Translated by Natasha Randall Foreword by Bruce Sterling Written in 1921, We is set in the One State, where all live for the collective good and individual freedom does not exist. The novel takes the form of the diary of mathematician D-503, who, to his shock, experiences the most disruptive... show more
Translated by Natasha Randall Foreword by Bruce Sterling Written in 1921, We is set in the One State, where all live for the collective good and individual freedom does not exist. The novel takes the form of the diary of mathematician D-503, who, to his shock, experiences the most disruptive emotion imaginable: love. At once satirical and sobering—and now available in a powerful new translation—We is both a rediscovered classic and a work of tremendous relevance to our own times.
Publish date: July 11th 2006
Publisher: Modern Library
Pages no: 203
Edition language: English
Several things drew me to We. Comparison to 1984 is unavoidable, yet it predates it by several decades. A science fiction dystopia written in 1921 Russia that is still being read and discussed today seems like the type of foundation literature I should be familiar with. The book is definitely an i...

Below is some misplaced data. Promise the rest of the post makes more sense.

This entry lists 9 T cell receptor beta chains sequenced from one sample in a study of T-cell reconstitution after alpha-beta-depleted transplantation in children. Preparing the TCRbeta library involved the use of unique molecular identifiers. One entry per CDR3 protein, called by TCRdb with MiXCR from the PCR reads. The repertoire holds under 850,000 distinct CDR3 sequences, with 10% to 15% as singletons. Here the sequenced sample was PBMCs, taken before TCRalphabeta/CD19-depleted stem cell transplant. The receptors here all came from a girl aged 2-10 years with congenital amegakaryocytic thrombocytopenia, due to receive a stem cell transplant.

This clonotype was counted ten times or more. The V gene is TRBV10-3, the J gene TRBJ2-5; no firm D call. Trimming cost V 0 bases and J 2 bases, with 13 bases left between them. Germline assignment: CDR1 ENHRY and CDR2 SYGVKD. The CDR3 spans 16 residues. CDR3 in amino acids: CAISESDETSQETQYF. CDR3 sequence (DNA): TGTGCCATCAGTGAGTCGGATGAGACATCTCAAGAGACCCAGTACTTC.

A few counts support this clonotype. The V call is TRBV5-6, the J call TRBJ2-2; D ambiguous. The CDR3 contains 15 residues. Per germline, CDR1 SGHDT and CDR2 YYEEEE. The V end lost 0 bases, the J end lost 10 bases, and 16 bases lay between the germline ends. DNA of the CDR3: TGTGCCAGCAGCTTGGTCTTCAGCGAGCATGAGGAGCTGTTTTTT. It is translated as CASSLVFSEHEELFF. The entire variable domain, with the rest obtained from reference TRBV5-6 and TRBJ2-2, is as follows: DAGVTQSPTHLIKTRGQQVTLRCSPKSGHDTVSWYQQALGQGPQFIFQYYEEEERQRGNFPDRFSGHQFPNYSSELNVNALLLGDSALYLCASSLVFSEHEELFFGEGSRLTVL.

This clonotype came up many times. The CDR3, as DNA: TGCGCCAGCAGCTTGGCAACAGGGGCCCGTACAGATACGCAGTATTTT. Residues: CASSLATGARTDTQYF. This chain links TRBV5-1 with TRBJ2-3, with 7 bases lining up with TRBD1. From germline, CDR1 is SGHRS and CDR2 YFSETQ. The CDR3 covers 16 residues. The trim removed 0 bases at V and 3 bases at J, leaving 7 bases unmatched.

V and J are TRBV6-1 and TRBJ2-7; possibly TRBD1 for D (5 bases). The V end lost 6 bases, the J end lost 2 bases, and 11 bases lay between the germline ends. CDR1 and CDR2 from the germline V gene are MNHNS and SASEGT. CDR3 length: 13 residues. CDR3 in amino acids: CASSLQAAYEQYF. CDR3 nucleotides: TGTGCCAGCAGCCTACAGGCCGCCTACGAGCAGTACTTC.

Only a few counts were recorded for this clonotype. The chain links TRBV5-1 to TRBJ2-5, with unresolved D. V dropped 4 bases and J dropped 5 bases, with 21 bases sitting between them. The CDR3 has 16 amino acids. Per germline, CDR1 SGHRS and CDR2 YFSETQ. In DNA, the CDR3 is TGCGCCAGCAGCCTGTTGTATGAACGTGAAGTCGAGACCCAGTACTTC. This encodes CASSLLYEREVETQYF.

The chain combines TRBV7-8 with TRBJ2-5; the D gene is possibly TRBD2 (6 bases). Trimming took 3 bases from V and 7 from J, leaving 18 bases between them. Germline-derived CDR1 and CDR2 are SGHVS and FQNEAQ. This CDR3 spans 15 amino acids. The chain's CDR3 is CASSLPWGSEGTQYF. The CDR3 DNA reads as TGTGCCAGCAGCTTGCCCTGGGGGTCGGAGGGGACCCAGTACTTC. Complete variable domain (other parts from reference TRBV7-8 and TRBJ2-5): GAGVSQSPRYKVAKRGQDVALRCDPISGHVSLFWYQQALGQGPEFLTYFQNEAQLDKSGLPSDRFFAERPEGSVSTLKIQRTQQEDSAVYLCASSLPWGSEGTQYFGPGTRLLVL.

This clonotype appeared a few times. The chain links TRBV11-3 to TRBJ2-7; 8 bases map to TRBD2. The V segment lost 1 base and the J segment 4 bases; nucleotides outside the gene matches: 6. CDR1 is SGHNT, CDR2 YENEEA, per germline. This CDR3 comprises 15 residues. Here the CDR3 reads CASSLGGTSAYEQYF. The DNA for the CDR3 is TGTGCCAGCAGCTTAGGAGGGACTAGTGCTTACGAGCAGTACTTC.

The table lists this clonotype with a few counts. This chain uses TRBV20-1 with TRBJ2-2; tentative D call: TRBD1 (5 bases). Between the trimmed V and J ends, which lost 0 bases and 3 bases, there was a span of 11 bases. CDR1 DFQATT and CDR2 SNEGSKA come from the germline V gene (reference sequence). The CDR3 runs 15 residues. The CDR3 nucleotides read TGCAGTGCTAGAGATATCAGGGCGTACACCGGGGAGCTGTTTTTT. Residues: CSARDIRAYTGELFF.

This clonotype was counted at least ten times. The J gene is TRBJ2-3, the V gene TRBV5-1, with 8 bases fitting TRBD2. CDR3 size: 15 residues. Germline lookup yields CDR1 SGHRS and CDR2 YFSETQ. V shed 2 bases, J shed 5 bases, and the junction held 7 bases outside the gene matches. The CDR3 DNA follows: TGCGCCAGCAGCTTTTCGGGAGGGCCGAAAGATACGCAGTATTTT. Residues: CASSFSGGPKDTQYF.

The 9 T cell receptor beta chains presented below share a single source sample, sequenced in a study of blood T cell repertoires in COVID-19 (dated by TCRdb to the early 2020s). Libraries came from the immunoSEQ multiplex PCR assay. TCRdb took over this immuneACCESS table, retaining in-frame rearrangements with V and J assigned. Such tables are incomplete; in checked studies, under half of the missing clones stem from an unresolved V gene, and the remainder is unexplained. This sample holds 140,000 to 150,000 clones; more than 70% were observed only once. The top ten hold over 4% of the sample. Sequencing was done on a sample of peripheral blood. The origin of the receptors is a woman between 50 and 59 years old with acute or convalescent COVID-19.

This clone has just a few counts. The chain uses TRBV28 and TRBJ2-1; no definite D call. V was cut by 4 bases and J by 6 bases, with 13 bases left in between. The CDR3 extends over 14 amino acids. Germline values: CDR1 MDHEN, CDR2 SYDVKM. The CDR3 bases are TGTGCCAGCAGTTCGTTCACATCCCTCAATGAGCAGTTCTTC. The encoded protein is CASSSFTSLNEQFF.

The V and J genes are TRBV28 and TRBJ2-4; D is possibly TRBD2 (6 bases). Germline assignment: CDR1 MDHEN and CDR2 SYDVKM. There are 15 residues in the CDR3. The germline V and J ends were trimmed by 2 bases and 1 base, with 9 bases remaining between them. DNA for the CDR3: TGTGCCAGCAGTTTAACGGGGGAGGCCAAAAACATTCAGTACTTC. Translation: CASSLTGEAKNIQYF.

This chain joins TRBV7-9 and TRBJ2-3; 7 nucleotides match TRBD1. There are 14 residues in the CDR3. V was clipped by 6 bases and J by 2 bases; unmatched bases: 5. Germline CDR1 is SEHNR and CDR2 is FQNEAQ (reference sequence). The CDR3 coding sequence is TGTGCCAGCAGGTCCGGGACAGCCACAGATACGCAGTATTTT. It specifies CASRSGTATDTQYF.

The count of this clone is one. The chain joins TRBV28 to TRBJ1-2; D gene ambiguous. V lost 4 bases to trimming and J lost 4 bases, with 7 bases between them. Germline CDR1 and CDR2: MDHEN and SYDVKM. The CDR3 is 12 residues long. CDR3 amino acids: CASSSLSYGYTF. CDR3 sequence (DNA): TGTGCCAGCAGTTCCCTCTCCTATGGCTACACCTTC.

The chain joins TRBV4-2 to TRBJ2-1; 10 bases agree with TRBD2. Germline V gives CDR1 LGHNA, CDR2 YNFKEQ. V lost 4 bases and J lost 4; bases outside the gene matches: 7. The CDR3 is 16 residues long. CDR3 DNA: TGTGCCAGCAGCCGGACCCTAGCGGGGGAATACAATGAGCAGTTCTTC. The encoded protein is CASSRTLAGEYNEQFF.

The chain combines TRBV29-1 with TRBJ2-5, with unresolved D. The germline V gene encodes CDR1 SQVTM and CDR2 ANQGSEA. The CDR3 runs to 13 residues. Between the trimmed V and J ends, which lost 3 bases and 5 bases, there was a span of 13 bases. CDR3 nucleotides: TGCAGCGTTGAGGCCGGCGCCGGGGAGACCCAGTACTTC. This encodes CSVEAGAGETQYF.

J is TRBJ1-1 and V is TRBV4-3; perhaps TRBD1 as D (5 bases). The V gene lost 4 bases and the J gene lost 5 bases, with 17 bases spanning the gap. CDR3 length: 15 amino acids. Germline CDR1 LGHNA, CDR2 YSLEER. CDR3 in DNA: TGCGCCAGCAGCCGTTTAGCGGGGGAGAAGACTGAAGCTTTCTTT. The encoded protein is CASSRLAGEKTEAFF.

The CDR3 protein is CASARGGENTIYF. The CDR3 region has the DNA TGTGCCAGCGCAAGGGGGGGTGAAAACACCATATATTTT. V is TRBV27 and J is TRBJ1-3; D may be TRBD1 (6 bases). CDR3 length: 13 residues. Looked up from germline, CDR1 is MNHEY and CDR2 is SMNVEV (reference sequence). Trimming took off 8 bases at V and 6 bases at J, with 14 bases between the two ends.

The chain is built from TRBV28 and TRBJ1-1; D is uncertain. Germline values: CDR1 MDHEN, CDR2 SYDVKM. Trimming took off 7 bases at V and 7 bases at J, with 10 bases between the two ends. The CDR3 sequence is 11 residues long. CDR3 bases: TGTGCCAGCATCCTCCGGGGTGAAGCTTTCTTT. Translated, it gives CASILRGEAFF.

While reading this, the predominant picture in my mind was a game of X's and O's.O being the known variable here, X the great unknown, the missing figure – the mysterious woman.Mathematical metaphors run heavy through We, this predecessor to classic dystopian novels like 1984 and Brave New World. Za...
Goodreads summary: The citizens of the One State live in a condition of 'mathematically infallible happiness'. D-503 decides to keep a diary of his days working for the collective good in this clean, blue city state where nature, privacy and individual liberty have been eradicated. But over the cour...
It's possible that since I neither read nor speak Russian something was lost in the translation.
Les deux habitants du paradis se virent proposer le choix: le bonheur sans liberté ou la liberté sans bonheur, pas d'autre solution.